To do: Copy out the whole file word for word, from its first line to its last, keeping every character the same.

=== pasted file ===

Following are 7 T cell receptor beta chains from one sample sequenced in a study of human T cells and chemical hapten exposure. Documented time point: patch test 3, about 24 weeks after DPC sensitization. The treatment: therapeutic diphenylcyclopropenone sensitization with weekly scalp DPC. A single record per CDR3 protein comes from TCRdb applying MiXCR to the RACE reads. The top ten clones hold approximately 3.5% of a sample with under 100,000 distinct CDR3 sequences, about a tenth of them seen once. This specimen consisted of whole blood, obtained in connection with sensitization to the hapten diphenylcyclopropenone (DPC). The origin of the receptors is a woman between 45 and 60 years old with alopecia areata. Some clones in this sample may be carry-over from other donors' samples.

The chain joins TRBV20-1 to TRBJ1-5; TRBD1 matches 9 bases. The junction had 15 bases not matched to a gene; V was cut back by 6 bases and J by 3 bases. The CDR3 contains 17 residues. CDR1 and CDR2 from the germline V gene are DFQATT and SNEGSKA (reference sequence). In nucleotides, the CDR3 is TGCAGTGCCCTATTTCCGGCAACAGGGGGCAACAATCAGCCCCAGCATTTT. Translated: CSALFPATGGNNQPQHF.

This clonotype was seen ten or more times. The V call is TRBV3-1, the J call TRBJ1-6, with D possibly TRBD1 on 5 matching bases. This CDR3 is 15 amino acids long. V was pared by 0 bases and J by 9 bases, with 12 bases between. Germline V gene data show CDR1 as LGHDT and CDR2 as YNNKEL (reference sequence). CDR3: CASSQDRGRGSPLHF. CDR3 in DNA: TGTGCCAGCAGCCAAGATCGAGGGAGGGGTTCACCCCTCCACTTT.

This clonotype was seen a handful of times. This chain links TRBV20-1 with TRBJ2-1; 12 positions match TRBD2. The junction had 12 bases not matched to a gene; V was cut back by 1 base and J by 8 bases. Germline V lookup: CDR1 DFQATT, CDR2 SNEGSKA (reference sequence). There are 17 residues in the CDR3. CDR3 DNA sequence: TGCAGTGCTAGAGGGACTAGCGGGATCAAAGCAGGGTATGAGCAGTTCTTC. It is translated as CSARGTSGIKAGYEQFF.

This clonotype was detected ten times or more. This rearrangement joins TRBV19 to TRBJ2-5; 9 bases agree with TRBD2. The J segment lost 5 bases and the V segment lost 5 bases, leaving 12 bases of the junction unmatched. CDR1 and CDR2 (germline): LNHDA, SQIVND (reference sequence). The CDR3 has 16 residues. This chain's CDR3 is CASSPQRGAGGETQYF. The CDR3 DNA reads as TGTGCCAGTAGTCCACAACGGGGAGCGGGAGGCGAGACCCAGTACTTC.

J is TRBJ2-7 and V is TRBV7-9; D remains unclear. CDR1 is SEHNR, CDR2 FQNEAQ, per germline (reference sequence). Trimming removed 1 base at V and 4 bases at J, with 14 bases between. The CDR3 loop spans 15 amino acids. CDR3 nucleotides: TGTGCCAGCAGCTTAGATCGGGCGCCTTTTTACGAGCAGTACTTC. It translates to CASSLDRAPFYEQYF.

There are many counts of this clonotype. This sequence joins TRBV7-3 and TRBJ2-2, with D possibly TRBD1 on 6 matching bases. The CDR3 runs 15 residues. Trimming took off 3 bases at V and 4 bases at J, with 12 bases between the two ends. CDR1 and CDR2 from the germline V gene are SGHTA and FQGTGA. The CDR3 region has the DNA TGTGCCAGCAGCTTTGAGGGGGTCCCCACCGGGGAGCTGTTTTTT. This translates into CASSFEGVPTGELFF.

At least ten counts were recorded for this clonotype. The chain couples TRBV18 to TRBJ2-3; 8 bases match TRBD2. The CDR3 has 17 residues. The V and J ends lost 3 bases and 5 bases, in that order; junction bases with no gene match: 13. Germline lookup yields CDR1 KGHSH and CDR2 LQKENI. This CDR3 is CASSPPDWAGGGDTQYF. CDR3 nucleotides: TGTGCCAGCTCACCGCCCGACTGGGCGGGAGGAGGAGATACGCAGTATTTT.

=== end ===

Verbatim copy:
Following are 7 T cell receptor beta chains from one sample sequenced in a study of human T cells and chemical hapten exposure. Documented time point: patch test 3, about 24 weeks after DPC sensitization. The treatment: therapeutic diphenylcyclopropenone sensitization with weekly scalp DPC. A single record per CDR3 protein comes from TCRdb applying MiXCR to the RACE reads. The top ten clones hold approximately 3.5% of a sample with under 100,000 distinct CDR3 sequences, about a tenth of them seen once. This specimen consisted of whole blood, obtained in connection with sensitization to the hapten diphenylcyclopropenone (DPC). The origin of the receptors is a woman between 45 and 60 years old with alopecia areata. Some clones in this sample may be carry-over from other donors' samples.

The chain joins TRBV20-1 to TRBJ1-5; TRBD1 matches 9 bases. The junction had 15 bases not matched to a gene; V was cut back by 6 bases and J by 3 bases. The CDR3 contains 17 residues. CDR1 and CDR2 from the germline V gene are DFQATT and SNEGSKA (reference sequence). In nucleotides, the CDR3 is TGCAGTGCCCTATTTCCGGCAACAGGGGGCAACAATCAGCCCCAGCATTTT. Translated: CSALFPATGGNNQPQHF.

This clonotype was seen ten or more times. The V call is TRBV3-1, the J call TRBJ1-6, with D possibly TRBD1 on 5 matching bases. This CDR3 is 15 amino acids long. V was pared by 0 bases and J by 9 bases, with 12 bases between. Germline V gene data show CDR1 as LGHDT and CDR2 as YNNKEL (reference sequence). CDR3: CASSQDRGRGSPLHF. CDR3 in DNA: TGTGCCAGCAGCCAAGATCGAGGGAGGGGTTCACCCCTCCACTTT.

This clonotype was seen a handful of times. This chain links TRBV20-1 with TRBJ2-1; 12 positions match TRBD2. The junction had 12 bases not matched to a gene; V was cut back by 1 base and J by 8 bases. Germline V lookup: CDR1 DFQATT, CDR2 SNEGSKA (reference sequence). There are 17 residues in the CDR3. CDR3 DNA sequence: TGCAGTGCTAGAGGGACTAGCGGGATCAAAGCAGGGTATGAGCAGTTCTTC. It is translated as CSARGTSGIKAGYEQFF.

This clonotype was detected ten times or more. This rearrangement joins TRBV19 to TRBJ2-5; 9 bases agree with TRBD2. The J segment lost 5 bases and the V segment lost 5 bases, leaving 12 bases of the junction unmatched. CDR1 and CDR2 (germline): LNHDA, SQIVND (reference sequence). The CDR3 has 16 residues. This chain's CDR3 is CASSPQRGAGGETQYF. The CDR3 DNA reads as TGTGCCAGTAGTCCACAACGGGGAGCGGGAGGCGAGACCCAGTACTTC.

J is TRBJ2-7 and V is TRBV7-9; D remains unclear. CDR1 is SEHNR, CDR2 FQNEAQ, per germline (reference sequence). Trimming removed 1 base at V and 4 bases at J, with 14 bases between. The CDR3 loop spans 15 amino acids. CDR3 nucleotides: TGTGCCAGCAGCTTAGATCGGGCGCCTTTTTACGAGCAGTACTTC. It translates to CASSLDRAPFYEQYF.

There are many counts of this clonotype. This sequence joins TRBV7-3 and TRBJ2-2, with D possibly TRBD1 on 6 matching bases. The CDR3 runs 15 residues. Trimming took off 3 bases at V and 4 bases at J, with 12 bases between the two ends. CDR1 and CDR2 from the germline V gene are SGHTA and FQGTGA. The CDR3 region has the DNA TGTGCCAGCAGCTTTGAGGGGGTCCCCACCGGGGAGCTGTTTTTT. This translates into CASSFEGVPTGELFF.

At least ten counts were recorded for this clonotype. The chain couples TRBV18 to TRBJ2-3; 8 bases match TRBD2. The CDR3 has 17 residues. The V and J ends lost 3 bases and 5 bases, in that order; junction bases with no gene match: 13. Germline lookup yields CDR1 KGHSH and CDR2 LQKENI. This CDR3 is CASSPPDWAGGGDTQYF. CDR3 nucleotides: TGTGCCAGCTCACCGCCCGACTGGGCGGGAGGAGGAGATACGCAGTATTTT.